Senior secured debt: Senior, or unsubordinated, debt sits at the foundation of the capital stack and typically constitutes the largest part of the stack. This debt is usually a mortgage secured by the property and is also called a senior secured loan or a first lien loan, since lenders who own the first mortgage on a property own the first lien.
In the event of nonpayment, lenders typically have the right to force the sale of the property to cover the outstanding obligation, making this the most secure type of debt. This requires an understanding of a deal’s loan-to-value ratio (LTV).
The LTV ratio measures the loan amount as a percentage of the collateral property’s value. For example, if a lender’s maximum LTV ratio is 60%, that means they are willing to give a loan up to 60% of a property’s value. Therefore, the maximum loan the lender will make on a $3M property would be $1.8M. As a result, if adverse market conditions result in a depreciation of the $3M value of the underlying asset, the lender has a $70,000 cushion to cover market fluctuations. Therefore, the smaller the LTV, the larger the cushion to protect investors in the event of a loan default.
Mezzanine debt: Also known as subordinated debt, mezzanine debt is typically used to bridge the gap between institutional loans and shareholder equity. This type of debt sits a level above senior debt on the capital stack, which means they are paid out only after the borrower services its senior debt and pays all operating expenses involved in the project.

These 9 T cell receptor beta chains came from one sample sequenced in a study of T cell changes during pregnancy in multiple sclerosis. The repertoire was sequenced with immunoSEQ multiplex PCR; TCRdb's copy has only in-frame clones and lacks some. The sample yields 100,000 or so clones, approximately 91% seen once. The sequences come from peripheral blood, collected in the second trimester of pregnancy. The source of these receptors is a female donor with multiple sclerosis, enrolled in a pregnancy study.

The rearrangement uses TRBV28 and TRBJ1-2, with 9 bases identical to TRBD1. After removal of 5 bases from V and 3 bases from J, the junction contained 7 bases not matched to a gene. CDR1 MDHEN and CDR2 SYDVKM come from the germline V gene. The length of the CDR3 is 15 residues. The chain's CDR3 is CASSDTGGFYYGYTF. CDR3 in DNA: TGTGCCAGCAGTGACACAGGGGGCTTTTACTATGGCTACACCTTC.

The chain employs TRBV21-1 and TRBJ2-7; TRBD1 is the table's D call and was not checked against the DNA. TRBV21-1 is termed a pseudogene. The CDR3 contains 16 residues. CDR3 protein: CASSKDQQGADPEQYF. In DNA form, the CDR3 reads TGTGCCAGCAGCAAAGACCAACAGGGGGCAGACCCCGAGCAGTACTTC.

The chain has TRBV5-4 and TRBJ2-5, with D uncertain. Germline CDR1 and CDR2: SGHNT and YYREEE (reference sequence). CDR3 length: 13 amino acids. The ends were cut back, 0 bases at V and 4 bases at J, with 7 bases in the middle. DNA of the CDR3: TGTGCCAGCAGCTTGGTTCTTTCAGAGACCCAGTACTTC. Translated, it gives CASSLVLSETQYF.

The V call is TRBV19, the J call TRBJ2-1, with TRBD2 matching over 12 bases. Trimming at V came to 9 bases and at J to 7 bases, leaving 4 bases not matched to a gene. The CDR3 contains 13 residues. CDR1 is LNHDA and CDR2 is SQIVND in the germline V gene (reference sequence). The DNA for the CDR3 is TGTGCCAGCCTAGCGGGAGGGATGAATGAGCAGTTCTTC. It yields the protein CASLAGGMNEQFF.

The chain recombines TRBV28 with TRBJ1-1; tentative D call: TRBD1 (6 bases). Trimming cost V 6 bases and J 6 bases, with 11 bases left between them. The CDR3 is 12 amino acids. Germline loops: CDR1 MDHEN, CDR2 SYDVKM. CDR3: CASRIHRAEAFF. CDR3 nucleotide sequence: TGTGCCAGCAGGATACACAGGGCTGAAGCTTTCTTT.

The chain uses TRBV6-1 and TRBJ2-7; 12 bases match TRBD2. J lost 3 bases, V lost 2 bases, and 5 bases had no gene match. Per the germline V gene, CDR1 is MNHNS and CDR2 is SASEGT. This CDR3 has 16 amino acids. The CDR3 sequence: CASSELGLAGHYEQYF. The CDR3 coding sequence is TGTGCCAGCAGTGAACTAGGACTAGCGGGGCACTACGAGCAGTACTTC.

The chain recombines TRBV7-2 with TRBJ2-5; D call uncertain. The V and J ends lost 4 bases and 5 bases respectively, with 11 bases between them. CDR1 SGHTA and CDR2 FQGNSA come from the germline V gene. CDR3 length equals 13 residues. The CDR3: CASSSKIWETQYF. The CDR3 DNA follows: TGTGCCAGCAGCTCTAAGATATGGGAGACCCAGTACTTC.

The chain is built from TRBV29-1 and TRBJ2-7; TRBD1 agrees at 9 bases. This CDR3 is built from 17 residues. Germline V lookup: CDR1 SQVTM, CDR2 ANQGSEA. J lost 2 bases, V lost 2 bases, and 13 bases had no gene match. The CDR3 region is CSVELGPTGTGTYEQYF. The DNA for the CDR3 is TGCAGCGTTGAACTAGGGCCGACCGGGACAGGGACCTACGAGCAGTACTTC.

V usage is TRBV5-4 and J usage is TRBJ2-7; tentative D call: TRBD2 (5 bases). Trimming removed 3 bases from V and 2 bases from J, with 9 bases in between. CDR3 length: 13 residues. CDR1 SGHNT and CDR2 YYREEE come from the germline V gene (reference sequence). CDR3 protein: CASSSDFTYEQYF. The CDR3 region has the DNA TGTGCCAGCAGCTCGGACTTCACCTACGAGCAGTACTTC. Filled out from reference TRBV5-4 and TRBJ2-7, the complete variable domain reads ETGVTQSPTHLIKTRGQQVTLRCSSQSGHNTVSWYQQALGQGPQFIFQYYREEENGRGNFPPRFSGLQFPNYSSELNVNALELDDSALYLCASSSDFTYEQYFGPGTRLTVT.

Introducing iintoo’s Senior Debt Financing
Investors who want to increase their exposure to real estate while diversifying their portfolios can now invest in senior secure debt.
Our recently launched Alternative Investment Fund (AIF) is currently invested in ~300 non-bank senior debt loans across a diverse set of real estate projects across the U.S, and iintoo investors benefit from the AIF’s proprietary risk measurement model, which offers both geographic diversification and a mix of asset types. These short-term loans are secured by first lien on the underlying asset, which gives our lenders first position seniority. And since the average LTV of the loans in the Fund is currently below 60%, iintoo investors’ capital will take priority even if the average sale price of properties within the Fund is up to 40% below projection.
From a long-term perspective, diversification is a sound approach to balancing risk and reward in a real estate portfolio. To this end, commercial real estate debt investing can be a good fit for certain investors.
And as a senior-positioned, fixed-income vehicle that produces cash income from the inception of the investment, iintoo’s AIF provides a compelling value proposition to investors and is a strong addition to our diverse selection of investment opportunities.
To learn more, feel free to take a closer look at our current offerings.